I had a grant for a black blazer and badge, two shirts, a grey jumper and a tie. I bought a second-hand grey skirt for five shillings but it fell to my ankles when the zip broke. To save money, my disabled dad thonged together a grey leather satchel. It was a lovely bit of craftsmanship but everyone else had the usual tan leather ones. Because the uppers of my shoes were worn, my dad stitched on little patches. I felt the shame of poverty terribly, especially when, instead of the uniform navy gabardine, I had only a second-hand pea-green coat to wear. In the playground I stood out like a huge parrot. Needless to say, I wore my blazer throughout most of the two winters.
I had other essential items throughout my schooling: a vest to keep me warm and to give tenuous support to my growing breasts; and that inevitable bastion of defence – our navy-blue bloomers. Unfortunately, they tended to bulge the skirts of the yellow dresses we were allowed to wear in summer. Of course, elastic had a habit of perishing, or breaking free of the stitching, and could let you down badly. Sometimes you had to rely on the leg elastic to spare your blushes. Thankfully, skirts were at mid-calf length! Gym knickers were useful for PE and it was handy to have their secret pocket. With classes of boys at the art school, perhaps they were essential. The girls’ lavatory was on a half-landing and the boys had a habit of hanging around the bottom of the staircase. I guess, seeing a bare knee between sock and knickers must have been a very erotic experience, or they would not have risked being caught where they were not allowed. Girls today have got it wrong – too much on display is not necessarily alluring, but what is hidden can send boys wild! I should mention that the headmaster was a bit of a tyrant. He dragged two boys out of their classroom for whistling at my friend and me when we had taken in their crate of milk at playtime, and gave them a good caning for their disgraceful behaviour.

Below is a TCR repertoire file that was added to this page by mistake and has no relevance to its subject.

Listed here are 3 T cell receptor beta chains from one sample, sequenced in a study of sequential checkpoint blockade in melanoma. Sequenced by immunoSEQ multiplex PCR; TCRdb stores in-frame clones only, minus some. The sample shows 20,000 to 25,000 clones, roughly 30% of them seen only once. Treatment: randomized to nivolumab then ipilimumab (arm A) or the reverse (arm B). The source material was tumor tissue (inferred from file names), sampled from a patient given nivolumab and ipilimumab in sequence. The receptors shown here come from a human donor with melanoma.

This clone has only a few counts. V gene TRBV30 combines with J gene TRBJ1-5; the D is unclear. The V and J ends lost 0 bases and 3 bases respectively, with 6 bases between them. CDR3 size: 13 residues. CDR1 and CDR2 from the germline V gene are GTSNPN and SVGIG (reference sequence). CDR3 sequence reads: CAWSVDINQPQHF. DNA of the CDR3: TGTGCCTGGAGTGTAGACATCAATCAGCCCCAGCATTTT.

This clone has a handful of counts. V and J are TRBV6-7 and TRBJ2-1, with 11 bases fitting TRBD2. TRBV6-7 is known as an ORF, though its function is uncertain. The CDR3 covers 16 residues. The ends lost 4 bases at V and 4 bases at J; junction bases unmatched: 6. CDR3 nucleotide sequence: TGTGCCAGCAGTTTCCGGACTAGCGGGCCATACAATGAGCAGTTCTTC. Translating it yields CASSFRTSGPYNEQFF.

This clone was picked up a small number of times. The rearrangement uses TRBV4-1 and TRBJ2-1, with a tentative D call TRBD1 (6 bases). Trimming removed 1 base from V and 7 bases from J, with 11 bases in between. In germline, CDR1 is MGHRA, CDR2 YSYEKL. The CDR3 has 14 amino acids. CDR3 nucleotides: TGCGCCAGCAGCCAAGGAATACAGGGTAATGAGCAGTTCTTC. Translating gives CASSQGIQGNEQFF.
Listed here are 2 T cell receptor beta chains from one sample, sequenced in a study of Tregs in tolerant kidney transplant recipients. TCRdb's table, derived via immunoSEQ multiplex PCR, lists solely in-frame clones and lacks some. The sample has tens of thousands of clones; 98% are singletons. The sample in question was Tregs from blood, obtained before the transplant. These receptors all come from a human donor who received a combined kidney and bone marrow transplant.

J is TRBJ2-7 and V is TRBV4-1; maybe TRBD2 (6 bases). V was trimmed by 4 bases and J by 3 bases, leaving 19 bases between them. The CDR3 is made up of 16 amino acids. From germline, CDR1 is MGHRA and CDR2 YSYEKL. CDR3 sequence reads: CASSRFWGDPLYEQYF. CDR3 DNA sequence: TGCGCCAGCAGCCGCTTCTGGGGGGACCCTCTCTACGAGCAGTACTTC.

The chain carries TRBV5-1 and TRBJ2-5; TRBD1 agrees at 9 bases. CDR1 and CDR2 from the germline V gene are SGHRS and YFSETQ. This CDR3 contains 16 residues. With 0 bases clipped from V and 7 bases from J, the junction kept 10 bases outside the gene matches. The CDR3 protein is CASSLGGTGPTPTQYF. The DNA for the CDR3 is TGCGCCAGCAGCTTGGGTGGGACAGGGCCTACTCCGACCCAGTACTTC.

But boys will be boys. Some of them joined the photography club and made the most of the darkroom, or so a friend, who was a member, told me. Since I saw my friend in the arboretum, sitting in a shelter with a boy’s hand inside her blazer, I did not find it hard to believe. What did they do in the dark? Frankly, at that time, I thought touching was abhorrent – only allowed by tarts – and I could not understand why she allowed it.
The only time the boys officially mixed with the girls was during the last term of the two-year course. Since it was a two-classroom school with no hall – the other year’s two classes would be at the Art College – they joined us for dancing lessons in the YMCA gymnasium. What a lark!